At the end of the 125 year trust period the default beneficiaries (in practice their estates) would be entitled to any funds remaining in the trust. They cannot be changed.

The default beneficiaries are the individuals or charities who will benefit from any remaining funds in the trust after expiry of the 125 year trust period.

If this section is not completed, the trust is not invalidated. It simply means a resulting trust may arise with adverse consequences for the Settlor’s estate.

A default position has been introduced from June 2014 to both the Discretionary trust and the Relevant Life Policy trusts to cover this remote scenario, although this may not reflect your clients wishes and they should still complete the default beneficiaries section.

Your clients can decide whether to retain or gift the terminal illness benefits should an entitlement arise. Clients must initial the Retained Fund section at Part B(4a) on the trust if they want to be able to access these benefits.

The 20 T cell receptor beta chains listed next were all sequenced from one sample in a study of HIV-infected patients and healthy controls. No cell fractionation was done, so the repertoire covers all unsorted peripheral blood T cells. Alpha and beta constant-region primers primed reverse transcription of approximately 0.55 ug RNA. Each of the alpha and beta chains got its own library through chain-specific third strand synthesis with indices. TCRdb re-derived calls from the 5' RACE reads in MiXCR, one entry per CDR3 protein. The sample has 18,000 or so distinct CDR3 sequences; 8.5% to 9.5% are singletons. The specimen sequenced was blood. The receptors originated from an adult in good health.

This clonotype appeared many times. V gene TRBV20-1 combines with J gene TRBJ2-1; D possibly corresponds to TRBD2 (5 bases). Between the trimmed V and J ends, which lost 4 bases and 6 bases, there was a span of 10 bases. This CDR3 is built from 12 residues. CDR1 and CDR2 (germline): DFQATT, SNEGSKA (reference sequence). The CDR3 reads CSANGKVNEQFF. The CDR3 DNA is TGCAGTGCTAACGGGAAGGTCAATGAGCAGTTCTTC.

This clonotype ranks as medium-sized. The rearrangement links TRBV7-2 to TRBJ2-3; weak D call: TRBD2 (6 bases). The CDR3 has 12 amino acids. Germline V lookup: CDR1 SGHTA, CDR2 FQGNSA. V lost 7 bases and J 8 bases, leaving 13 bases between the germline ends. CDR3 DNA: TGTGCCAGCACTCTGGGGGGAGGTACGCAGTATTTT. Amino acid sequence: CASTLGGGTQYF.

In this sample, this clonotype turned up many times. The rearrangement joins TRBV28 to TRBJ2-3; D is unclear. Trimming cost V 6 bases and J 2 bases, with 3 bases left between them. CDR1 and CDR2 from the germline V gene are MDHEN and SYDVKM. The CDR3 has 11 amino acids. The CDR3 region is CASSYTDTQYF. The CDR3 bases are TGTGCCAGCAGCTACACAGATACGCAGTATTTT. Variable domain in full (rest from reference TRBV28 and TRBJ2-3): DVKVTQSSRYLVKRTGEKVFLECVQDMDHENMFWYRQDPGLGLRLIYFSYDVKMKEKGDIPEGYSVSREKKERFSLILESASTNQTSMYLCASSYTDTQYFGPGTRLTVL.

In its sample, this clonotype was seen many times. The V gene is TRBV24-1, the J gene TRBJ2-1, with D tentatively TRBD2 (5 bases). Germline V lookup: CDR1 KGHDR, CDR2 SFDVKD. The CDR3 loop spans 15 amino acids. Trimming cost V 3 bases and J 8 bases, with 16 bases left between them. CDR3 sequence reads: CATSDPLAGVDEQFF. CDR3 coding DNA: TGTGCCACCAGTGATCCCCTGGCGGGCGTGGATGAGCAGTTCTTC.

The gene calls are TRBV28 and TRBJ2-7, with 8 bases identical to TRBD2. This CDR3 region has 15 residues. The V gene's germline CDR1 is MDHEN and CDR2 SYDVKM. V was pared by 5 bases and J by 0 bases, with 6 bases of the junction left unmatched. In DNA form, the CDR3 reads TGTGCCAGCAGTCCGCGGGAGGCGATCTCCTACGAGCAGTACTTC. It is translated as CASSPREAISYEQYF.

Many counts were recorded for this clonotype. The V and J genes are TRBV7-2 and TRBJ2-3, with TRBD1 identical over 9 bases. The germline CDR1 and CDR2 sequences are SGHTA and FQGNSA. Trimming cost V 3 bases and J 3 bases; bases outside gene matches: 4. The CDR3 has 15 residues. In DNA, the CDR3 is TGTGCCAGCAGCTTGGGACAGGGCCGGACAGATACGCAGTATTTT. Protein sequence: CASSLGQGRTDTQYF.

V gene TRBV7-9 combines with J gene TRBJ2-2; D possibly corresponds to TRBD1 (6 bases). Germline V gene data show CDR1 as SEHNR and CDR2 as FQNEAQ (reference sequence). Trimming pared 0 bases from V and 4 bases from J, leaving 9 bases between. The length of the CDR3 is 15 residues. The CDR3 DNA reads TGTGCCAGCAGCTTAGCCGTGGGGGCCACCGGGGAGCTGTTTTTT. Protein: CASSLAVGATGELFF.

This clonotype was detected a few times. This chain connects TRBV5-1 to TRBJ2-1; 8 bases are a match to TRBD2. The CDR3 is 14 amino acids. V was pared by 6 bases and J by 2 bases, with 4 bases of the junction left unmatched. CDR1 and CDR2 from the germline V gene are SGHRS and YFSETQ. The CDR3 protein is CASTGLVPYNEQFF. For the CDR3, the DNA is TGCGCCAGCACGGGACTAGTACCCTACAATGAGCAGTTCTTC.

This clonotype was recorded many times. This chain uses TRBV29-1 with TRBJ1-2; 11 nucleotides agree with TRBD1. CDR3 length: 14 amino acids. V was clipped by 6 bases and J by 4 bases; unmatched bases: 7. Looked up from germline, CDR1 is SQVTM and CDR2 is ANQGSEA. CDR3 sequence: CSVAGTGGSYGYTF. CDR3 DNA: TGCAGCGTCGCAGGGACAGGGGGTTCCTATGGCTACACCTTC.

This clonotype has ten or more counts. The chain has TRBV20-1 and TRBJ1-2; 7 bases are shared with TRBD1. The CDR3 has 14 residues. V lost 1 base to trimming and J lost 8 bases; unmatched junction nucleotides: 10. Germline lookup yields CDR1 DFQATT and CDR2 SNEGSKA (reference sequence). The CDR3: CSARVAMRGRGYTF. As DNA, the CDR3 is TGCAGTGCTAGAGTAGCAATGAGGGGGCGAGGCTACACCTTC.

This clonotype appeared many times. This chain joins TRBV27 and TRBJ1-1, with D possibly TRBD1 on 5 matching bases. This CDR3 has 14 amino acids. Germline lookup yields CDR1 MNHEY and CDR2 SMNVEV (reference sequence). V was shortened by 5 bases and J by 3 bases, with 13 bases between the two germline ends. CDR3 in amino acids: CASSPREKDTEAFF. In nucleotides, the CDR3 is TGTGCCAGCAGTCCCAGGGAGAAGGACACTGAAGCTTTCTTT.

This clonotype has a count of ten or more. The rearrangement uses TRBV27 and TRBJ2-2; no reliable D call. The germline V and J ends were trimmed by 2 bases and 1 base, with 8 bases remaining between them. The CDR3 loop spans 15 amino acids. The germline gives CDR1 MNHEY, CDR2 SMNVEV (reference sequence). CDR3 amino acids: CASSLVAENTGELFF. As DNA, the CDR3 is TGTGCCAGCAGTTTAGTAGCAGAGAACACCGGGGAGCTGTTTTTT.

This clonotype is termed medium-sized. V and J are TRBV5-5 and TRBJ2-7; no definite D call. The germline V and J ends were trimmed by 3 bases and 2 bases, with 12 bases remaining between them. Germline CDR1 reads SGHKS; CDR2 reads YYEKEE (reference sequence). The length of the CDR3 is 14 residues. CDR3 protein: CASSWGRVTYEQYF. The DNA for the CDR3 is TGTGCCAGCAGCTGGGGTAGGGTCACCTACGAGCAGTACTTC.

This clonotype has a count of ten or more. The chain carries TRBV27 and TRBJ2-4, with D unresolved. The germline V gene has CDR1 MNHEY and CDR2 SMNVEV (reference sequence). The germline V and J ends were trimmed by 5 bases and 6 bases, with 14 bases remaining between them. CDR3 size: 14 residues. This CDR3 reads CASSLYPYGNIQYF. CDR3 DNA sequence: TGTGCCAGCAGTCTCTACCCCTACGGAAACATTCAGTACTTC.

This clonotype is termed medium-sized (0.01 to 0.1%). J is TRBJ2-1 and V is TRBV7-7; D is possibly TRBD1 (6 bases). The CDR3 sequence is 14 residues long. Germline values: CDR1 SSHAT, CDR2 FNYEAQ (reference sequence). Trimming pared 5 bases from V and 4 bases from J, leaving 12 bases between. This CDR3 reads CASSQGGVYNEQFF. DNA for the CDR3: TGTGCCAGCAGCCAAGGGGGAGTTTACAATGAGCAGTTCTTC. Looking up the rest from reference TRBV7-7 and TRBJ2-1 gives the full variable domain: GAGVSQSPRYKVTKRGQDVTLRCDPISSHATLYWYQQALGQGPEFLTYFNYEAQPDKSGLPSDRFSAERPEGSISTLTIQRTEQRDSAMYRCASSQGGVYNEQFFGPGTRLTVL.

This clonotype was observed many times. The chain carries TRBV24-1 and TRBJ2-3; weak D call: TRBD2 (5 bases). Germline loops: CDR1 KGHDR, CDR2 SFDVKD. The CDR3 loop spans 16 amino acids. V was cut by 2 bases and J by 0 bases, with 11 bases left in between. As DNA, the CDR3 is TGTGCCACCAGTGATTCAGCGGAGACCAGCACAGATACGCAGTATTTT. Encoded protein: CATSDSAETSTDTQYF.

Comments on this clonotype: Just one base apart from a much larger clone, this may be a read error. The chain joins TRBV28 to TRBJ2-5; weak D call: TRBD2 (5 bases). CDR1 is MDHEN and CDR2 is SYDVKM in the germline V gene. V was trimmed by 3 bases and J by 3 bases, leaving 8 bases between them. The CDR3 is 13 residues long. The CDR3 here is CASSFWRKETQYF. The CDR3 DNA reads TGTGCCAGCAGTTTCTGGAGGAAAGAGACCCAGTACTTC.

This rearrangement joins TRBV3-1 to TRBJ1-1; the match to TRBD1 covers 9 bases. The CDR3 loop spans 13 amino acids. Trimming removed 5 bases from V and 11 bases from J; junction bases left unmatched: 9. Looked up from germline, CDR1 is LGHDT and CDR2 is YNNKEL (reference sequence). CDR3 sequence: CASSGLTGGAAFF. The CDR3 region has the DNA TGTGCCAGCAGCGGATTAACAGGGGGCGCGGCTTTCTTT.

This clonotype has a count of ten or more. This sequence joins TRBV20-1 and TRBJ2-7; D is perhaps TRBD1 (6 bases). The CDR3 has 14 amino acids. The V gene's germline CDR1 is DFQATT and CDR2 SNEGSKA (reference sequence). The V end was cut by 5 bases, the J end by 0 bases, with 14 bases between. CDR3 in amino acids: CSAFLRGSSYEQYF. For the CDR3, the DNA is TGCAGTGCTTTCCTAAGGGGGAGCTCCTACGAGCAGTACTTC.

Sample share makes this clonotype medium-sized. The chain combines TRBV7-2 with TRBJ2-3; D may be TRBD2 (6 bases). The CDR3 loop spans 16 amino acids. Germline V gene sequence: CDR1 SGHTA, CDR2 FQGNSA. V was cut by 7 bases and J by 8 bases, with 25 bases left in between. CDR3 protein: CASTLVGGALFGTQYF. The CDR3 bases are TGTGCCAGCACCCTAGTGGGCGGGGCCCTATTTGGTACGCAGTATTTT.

A default position has been introduced from June 2014 to both the Absolute and Discretionary trusts to reflect that in the absence of an election to retain the benefits, the terminal illness benefits will be treated as gifted (unless it is a Joint Life First Death plan and the 30 day reversion to settlor wording has been selected, in which case the terminal illness benefits will be retained).

Where to next?

  • Business Protection

    Good health is good business. We aim to give your clients cover that's relevant to their business needs and pays out when they need it most.

  • Personal Protection

    With our Personal Protection, we offer your clients the best cover to suit their needs, such as our award-winning Serious Illness Cover.

  • Literature Libraries

    We have a range of literature available to make it easier for you to do business with us.

  • Online tools

    Explore our wide range of online tools, designed to support your client conversations and help to grow your business.